so uncommon particular never to give us a sixpence over, or to cram all the luggage inside. Of course, some of 'em tip us pretty handsome now and then, or else we could not live, but you can't depend upon that."
The men who stood round, much approved this speech, and one of them said,
"It is desperate hard, and if a man sometimes does what is wrong, it is no wonder, and if he gets a dram too much, who's to blow him up?"
Jerry had taken no part in this conversation, but I never saw his face look so sad before. The Governor had stood with both his hands in his pockets; now he took his handkerchief out of his hat, and wiped his forehead.
"You've beaten me, Sam," he said, "for it's all true, and I won't cast it up to you any more about the police; it was the look in that horse's eye that came over me. It is hard lines for man, and it's hard lines for beast, and who's to mend it I don't know; but any way you might tell the poor beast that you were sorry to take it out of him in that way. Sometimes a kind word is all we can give 'em, poor brutes, and 'tis wonderful what they do understand."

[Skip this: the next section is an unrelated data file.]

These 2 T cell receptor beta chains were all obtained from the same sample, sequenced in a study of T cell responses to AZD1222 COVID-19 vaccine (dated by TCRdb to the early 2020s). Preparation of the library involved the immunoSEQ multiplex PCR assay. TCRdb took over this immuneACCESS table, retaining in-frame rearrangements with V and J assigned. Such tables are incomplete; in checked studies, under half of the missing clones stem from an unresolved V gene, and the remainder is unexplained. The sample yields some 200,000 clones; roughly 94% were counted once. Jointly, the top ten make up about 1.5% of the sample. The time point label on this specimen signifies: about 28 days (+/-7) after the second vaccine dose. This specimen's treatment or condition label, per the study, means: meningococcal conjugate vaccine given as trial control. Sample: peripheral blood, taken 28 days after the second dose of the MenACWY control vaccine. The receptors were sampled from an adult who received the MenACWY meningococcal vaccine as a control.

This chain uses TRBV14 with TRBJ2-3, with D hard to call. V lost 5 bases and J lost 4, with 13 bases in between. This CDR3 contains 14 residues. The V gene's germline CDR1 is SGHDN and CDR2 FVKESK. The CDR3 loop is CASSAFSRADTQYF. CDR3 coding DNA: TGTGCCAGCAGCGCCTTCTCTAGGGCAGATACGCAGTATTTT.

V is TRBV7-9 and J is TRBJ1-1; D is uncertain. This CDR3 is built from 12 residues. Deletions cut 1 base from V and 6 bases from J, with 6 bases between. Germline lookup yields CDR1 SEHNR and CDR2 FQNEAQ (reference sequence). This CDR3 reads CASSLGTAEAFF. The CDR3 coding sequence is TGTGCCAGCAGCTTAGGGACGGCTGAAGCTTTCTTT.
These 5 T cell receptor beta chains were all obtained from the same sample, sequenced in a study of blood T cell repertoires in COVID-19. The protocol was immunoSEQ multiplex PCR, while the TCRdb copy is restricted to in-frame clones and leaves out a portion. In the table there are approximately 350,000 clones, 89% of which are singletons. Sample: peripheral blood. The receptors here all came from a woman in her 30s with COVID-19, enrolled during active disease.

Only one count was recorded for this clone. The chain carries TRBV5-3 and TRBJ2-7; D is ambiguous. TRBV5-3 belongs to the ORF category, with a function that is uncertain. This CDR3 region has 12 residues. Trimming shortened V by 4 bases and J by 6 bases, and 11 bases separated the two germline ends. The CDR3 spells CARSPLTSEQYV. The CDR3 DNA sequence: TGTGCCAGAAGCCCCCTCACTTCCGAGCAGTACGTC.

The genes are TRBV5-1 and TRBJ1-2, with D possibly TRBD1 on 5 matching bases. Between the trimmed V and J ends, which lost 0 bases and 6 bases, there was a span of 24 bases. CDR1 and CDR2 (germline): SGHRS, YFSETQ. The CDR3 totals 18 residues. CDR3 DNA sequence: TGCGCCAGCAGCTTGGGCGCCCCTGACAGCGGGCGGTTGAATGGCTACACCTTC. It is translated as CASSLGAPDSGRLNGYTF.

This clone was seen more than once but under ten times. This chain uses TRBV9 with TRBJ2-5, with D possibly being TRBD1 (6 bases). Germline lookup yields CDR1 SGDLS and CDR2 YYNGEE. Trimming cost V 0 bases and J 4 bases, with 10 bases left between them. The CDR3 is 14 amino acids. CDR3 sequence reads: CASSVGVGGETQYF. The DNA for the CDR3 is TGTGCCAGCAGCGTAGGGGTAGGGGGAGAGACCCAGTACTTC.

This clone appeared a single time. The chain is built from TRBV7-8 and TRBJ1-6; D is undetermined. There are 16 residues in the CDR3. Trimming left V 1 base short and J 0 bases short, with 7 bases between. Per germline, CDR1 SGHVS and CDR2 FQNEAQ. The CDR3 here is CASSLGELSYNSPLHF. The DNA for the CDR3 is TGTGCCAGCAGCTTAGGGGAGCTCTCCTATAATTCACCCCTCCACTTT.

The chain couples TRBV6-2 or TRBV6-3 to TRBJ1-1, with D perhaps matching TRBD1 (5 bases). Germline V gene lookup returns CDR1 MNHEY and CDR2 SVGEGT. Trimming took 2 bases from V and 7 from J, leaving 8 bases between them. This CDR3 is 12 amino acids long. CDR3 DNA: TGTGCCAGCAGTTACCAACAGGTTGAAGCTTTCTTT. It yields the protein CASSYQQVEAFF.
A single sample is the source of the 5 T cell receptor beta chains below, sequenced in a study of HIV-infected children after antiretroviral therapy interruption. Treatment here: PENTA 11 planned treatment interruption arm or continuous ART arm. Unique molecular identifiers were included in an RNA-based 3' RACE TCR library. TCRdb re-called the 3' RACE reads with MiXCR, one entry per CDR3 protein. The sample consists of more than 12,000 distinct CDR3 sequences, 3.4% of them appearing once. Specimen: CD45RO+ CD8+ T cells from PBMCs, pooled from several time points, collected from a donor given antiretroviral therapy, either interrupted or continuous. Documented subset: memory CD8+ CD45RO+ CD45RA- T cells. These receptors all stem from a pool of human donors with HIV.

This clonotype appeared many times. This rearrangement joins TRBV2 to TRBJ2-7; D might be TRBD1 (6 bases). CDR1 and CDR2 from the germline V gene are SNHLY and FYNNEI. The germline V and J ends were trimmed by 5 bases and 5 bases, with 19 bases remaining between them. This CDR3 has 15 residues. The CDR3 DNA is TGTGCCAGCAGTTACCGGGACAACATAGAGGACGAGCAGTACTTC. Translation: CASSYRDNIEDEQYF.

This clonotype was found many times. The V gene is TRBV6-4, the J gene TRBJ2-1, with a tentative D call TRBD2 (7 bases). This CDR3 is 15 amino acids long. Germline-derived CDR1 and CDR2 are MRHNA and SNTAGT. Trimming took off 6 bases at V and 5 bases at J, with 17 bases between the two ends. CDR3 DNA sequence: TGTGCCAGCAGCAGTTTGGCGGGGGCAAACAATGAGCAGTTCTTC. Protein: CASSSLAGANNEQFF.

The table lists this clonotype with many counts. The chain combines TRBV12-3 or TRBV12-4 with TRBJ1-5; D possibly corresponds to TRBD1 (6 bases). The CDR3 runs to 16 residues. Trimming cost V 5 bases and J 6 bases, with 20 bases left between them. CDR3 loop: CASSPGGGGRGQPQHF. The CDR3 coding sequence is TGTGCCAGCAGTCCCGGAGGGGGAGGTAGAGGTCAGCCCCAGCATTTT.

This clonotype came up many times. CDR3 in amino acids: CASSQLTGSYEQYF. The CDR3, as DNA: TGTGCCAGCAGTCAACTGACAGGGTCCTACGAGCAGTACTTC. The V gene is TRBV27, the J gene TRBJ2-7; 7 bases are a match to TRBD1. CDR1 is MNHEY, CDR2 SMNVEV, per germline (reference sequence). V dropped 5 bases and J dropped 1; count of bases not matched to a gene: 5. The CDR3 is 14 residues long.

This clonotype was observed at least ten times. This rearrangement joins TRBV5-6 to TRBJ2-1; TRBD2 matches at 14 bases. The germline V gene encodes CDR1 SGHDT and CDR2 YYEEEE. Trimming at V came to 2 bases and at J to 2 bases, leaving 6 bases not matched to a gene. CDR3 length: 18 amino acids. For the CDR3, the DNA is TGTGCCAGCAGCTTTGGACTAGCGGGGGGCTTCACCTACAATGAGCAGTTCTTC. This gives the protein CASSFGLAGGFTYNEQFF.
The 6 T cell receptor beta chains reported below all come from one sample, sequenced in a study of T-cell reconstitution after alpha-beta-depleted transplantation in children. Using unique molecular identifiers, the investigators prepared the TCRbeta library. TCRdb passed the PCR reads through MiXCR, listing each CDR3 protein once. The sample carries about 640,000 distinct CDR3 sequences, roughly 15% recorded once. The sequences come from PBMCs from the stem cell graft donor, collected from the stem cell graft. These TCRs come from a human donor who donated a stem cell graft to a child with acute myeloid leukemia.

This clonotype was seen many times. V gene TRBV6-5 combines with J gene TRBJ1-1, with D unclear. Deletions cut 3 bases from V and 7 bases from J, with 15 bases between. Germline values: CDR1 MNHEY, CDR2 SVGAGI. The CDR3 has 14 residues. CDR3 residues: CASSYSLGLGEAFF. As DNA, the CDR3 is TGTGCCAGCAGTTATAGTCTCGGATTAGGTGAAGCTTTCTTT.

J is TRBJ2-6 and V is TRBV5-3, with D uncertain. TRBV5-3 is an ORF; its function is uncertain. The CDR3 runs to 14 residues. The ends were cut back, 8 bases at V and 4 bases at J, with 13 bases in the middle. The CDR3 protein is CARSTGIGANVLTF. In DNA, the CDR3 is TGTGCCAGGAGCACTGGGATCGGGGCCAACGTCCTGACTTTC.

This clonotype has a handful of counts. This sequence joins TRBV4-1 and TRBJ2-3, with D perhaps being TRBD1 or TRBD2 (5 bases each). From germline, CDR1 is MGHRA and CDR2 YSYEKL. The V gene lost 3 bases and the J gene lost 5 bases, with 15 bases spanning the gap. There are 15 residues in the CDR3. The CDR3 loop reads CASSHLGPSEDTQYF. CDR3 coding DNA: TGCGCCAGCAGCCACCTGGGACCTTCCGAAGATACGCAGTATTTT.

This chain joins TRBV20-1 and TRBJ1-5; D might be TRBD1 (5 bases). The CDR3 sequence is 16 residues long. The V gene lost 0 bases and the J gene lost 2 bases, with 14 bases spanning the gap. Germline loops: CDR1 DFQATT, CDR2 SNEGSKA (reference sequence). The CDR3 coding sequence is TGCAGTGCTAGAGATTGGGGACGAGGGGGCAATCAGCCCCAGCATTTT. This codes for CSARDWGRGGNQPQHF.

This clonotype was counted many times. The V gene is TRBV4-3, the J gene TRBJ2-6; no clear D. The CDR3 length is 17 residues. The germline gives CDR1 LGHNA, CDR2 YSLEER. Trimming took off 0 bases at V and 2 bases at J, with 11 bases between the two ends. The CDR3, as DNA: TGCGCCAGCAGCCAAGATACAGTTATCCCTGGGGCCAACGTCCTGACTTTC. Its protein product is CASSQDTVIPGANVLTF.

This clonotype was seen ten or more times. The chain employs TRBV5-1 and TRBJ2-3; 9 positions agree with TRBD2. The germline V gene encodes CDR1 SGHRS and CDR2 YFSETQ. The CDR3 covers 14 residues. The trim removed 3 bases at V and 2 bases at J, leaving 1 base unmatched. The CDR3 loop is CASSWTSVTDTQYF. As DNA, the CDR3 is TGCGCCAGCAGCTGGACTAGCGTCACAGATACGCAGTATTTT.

A few mornings after this talk, a new man came on the stand with Sam's cab.
"Halloo!" said one, "what's up with Seedy Sam?"
"He's ill in bed," said the man, "he was taken last night in the yard, and could scarcely crawl home.